Liz Sanders, now at MakeTools.com, presents this mapping of Design Research approaches – in Design Research Quarterly (1:1). She distinguishes between Design-led and Research-led design, and Expert vs. Participatory. At MakeTools, Liz advocates Generative Design, led by participants as designers. Her article distinguishes generative design as:
Generative tools (Sanders, 2000; Sleeswijk Visser, Stappers, van der Lugt and Sanders, 2005) is a newer design-led bubble in the participatory design zone. It is characterized by the use of design thinking by all the stakeholders very early in the fuzzy front end of the design development process. The name ‘generative tools’ refers to the creation of a shared design language that designers/researchers and the stakeholders use to communicate visually and directly with each other. The design language is generative in the sense that with it, people can express an infinite number of ideas (e.g., dreams, insights, opportunities, etc.) through a limited set of stimulus items. Thus, the generative tools approach is a way to fill the fuzzy front end with the ideas, dreams and insights of the people who are to be served through design. The generative tools approach has been used across all the design domains, although the generative toolkits differ across the various domains. It should be noted that generative design research is not entirely design-led. Generative toolkits are created and developed based on a solid understanding of the context of use that has been ethnographically informed.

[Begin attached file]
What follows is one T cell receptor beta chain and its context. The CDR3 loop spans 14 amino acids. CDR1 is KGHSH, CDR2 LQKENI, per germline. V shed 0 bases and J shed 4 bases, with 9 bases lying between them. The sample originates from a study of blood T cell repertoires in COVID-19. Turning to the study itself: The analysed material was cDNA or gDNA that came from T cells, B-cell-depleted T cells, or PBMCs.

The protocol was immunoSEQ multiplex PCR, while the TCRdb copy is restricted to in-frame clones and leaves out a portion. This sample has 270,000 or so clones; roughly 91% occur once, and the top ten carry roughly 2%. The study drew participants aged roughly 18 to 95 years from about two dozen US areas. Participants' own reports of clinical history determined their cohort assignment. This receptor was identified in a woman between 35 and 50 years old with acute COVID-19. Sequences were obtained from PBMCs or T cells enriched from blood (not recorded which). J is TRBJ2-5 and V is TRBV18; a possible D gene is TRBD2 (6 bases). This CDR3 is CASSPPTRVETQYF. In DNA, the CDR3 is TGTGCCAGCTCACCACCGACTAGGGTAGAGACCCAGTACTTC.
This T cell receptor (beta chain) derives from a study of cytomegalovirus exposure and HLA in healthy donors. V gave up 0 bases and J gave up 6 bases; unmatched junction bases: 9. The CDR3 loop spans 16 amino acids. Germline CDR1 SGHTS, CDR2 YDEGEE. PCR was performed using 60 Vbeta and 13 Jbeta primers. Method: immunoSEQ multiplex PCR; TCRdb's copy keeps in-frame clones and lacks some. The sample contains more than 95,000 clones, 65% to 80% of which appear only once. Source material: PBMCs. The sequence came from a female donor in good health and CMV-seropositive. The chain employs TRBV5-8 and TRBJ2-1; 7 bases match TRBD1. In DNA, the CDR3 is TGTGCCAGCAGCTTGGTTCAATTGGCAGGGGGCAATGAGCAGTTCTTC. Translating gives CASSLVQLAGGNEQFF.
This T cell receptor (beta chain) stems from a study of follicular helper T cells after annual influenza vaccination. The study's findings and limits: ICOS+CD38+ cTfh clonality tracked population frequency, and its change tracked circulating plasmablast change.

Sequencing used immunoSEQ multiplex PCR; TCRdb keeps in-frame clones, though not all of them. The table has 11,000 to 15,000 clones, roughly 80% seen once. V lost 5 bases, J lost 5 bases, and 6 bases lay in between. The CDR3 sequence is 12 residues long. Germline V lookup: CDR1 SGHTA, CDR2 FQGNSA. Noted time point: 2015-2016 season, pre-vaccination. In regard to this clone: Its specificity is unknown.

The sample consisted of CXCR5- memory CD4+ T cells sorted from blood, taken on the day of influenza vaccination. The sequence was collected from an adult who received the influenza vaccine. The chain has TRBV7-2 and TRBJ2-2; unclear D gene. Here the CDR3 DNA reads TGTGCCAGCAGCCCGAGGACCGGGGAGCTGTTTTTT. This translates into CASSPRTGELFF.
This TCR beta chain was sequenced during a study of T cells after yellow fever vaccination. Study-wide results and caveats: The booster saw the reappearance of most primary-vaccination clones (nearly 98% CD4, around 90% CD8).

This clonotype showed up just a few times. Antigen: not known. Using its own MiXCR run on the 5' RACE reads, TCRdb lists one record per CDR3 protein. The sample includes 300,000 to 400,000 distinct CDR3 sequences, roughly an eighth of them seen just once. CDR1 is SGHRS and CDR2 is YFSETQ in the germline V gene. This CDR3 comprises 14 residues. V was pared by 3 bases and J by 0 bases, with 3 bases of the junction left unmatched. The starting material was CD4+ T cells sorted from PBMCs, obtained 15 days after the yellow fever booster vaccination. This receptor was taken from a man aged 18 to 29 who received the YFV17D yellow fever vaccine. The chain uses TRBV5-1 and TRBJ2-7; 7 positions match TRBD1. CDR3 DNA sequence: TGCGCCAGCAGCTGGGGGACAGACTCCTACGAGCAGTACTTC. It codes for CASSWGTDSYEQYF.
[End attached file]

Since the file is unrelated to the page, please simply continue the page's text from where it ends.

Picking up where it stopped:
Structured Dialogic Design shares a similar “space” on her mapping of participatory, user-led design, but with very different methods and orientation to systems. Generative design is oriented toward products and services that people (users) might adopt in daily practice. SDD generates a space of design possibilities for complex systems and social projects, such as policy or democratic community projects, constructed from participants’ experience and ideas only. SDD adapts dialogue to generate and then qualify ideas, and progresses to organizing options fields and finally actionable plans. A presentation is available online at http://Blogora.net.